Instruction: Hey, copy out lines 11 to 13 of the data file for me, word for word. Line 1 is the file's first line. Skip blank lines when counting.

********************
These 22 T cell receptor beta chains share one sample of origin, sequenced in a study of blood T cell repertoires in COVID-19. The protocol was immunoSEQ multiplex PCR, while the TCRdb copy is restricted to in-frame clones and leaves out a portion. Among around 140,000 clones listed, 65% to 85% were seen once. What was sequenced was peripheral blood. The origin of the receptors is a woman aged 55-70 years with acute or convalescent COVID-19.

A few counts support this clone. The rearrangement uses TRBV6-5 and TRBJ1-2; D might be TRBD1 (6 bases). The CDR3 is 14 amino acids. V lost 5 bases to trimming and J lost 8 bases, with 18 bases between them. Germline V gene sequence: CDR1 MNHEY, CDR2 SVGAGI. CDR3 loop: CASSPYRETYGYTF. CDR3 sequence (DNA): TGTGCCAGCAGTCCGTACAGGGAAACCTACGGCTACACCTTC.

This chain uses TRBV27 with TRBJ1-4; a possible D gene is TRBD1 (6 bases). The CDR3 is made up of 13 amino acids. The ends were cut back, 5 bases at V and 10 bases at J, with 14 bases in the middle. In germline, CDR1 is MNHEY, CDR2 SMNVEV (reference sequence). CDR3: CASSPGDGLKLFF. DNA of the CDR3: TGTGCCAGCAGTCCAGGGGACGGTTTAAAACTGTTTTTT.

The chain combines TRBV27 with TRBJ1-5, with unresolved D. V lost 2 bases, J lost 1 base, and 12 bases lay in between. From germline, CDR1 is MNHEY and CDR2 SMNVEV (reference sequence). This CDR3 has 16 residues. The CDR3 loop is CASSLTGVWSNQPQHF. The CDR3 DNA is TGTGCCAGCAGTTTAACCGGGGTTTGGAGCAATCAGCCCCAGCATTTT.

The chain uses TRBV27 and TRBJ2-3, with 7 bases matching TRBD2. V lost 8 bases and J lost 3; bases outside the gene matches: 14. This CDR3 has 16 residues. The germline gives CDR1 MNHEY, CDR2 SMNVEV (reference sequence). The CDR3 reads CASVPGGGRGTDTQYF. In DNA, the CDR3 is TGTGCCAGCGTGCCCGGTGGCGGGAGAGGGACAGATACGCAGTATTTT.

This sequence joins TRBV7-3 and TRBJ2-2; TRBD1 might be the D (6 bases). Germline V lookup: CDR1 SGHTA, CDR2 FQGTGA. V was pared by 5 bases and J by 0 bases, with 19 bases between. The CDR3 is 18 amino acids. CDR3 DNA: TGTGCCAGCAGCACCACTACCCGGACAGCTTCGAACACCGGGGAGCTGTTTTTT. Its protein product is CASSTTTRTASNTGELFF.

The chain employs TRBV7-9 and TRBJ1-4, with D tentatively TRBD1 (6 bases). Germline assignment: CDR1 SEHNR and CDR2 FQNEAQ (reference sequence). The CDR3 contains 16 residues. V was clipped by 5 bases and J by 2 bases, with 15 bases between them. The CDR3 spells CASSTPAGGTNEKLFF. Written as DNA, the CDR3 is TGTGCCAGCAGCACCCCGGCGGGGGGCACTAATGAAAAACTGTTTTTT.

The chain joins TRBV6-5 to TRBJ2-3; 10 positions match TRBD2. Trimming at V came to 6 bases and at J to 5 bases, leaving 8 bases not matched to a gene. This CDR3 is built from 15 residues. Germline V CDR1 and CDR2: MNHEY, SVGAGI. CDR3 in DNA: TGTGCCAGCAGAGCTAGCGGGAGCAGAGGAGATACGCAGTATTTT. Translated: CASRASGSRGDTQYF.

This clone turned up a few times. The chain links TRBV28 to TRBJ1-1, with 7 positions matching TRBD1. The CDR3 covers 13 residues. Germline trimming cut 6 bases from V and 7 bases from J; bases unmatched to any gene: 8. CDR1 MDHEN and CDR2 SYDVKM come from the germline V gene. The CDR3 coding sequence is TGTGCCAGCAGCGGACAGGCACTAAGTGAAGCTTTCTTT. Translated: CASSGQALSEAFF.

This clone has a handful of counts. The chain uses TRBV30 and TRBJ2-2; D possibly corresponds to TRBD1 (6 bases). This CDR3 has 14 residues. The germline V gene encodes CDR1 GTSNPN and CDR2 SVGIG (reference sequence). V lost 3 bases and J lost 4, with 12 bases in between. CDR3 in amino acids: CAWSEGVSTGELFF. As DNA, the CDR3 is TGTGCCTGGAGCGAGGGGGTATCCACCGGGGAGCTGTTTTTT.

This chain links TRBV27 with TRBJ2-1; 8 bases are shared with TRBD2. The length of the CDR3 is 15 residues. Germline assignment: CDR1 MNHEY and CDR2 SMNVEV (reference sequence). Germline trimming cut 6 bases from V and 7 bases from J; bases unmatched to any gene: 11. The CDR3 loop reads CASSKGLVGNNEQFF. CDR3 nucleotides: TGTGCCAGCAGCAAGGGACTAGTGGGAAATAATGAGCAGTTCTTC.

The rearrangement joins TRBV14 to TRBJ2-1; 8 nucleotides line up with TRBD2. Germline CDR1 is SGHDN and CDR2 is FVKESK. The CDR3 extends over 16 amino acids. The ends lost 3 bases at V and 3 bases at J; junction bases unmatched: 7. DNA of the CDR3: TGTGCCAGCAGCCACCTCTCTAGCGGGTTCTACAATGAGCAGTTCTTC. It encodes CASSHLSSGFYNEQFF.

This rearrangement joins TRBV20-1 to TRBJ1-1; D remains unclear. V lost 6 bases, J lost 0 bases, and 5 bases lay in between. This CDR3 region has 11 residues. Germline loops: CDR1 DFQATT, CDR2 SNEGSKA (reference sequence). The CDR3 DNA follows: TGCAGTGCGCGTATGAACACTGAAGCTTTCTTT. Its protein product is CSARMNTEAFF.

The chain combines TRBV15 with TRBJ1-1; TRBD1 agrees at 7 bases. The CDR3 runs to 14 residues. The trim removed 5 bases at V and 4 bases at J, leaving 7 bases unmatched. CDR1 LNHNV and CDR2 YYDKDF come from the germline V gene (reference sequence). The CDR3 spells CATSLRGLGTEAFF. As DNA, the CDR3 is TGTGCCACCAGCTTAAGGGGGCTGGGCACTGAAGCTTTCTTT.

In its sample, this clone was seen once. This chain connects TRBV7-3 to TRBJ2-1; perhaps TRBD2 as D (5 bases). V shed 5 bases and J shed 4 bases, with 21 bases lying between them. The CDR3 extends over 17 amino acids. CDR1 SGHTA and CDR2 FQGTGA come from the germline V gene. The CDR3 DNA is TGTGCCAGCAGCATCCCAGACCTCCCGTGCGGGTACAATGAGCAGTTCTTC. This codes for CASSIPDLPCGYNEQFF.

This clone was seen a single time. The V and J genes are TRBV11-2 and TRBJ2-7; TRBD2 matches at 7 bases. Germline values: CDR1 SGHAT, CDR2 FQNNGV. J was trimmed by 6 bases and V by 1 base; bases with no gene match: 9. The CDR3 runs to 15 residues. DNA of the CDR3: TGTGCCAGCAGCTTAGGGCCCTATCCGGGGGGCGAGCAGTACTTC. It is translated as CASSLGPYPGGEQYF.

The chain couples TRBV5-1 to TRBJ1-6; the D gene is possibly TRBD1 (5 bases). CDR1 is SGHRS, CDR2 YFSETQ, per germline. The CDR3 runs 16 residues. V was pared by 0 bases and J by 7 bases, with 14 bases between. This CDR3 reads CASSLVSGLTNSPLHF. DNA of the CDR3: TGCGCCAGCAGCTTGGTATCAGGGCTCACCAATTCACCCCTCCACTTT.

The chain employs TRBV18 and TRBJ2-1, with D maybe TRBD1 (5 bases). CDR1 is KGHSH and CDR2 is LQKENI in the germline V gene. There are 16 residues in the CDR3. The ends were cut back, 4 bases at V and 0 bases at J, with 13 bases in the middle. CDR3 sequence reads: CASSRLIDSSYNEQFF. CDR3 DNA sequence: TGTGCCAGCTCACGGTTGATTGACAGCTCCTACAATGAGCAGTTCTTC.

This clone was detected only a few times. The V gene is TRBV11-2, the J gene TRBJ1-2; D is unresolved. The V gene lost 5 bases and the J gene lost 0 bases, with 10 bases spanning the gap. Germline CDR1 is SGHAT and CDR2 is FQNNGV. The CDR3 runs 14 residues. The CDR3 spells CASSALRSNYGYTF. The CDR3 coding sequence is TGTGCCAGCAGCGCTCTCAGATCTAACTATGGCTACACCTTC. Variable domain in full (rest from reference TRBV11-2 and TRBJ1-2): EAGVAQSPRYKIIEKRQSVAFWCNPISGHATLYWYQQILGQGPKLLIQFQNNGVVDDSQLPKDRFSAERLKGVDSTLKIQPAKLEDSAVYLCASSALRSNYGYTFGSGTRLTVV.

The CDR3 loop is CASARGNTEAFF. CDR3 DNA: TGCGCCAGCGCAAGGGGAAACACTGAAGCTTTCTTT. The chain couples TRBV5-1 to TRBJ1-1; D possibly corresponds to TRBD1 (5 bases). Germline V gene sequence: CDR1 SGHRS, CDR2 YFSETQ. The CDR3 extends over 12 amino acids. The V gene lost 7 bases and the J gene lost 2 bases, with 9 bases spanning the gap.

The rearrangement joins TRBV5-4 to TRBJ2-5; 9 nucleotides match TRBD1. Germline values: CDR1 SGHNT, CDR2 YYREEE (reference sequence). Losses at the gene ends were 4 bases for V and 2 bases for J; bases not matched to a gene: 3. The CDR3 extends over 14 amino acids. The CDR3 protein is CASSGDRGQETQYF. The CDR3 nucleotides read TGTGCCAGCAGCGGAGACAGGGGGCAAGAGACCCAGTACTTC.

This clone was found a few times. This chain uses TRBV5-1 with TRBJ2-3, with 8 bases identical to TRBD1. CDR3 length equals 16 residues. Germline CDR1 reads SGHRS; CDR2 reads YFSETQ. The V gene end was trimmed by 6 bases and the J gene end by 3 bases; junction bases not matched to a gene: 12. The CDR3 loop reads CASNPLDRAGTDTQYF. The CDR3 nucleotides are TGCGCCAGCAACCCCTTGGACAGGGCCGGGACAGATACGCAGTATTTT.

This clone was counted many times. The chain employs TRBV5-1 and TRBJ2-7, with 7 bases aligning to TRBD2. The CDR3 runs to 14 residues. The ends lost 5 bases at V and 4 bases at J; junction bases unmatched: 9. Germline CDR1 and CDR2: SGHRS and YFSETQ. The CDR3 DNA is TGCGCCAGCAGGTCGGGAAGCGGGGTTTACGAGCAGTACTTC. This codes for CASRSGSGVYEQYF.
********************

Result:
This chain links TRBV27 with TRBJ2-1; 8 bases are shared with TRBD2. The length of the CDR3 is 15 residues. Germline assignment: CDR1 MNHEY and CDR2 SMNVEV (reference sequence). Germline trimming cut 6 bases from V and 7 bases from J; bases unmatched to any gene: 11. The CDR3 loop reads CASSKGLVGNNEQFF. CDR3 nucleotides: TGTGCCAGCAGCAAGGGACTAGTGGGAAATAATGAGCAGTTCTTC.

The rearrangement joins TRBV14 to TRBJ2-1; 8 nucleotides line up with TRBD2. Germline CDR1 is SGHDN and CDR2 is FVKESK. The CDR3 extends over 16 amino acids. The ends lost 3 bases at V and 3 bases at J; junction bases unmatched: 7. DNA of the CDR3: TGTGCCAGCAGCCACCTCTCTAGCGGGTTCTACAATGAGCAGTTCTTC. It encodes CASSHLSSGFYNEQFF.

This rearrangement joins TRBV20-1 to TRBJ1-1; D remains unclear. V lost 6 bases, J lost 0 bases, and 5 bases lay in between. This CDR3 region has 11 residues. Germline loops: CDR1 DFQATT, CDR2 SNEGSKA (reference sequence). The CDR3 DNA follows: TGCAGTGCGCGTATGAACACTGAAGCTTTCTTT. Its protein product is CSARMNTEAFF.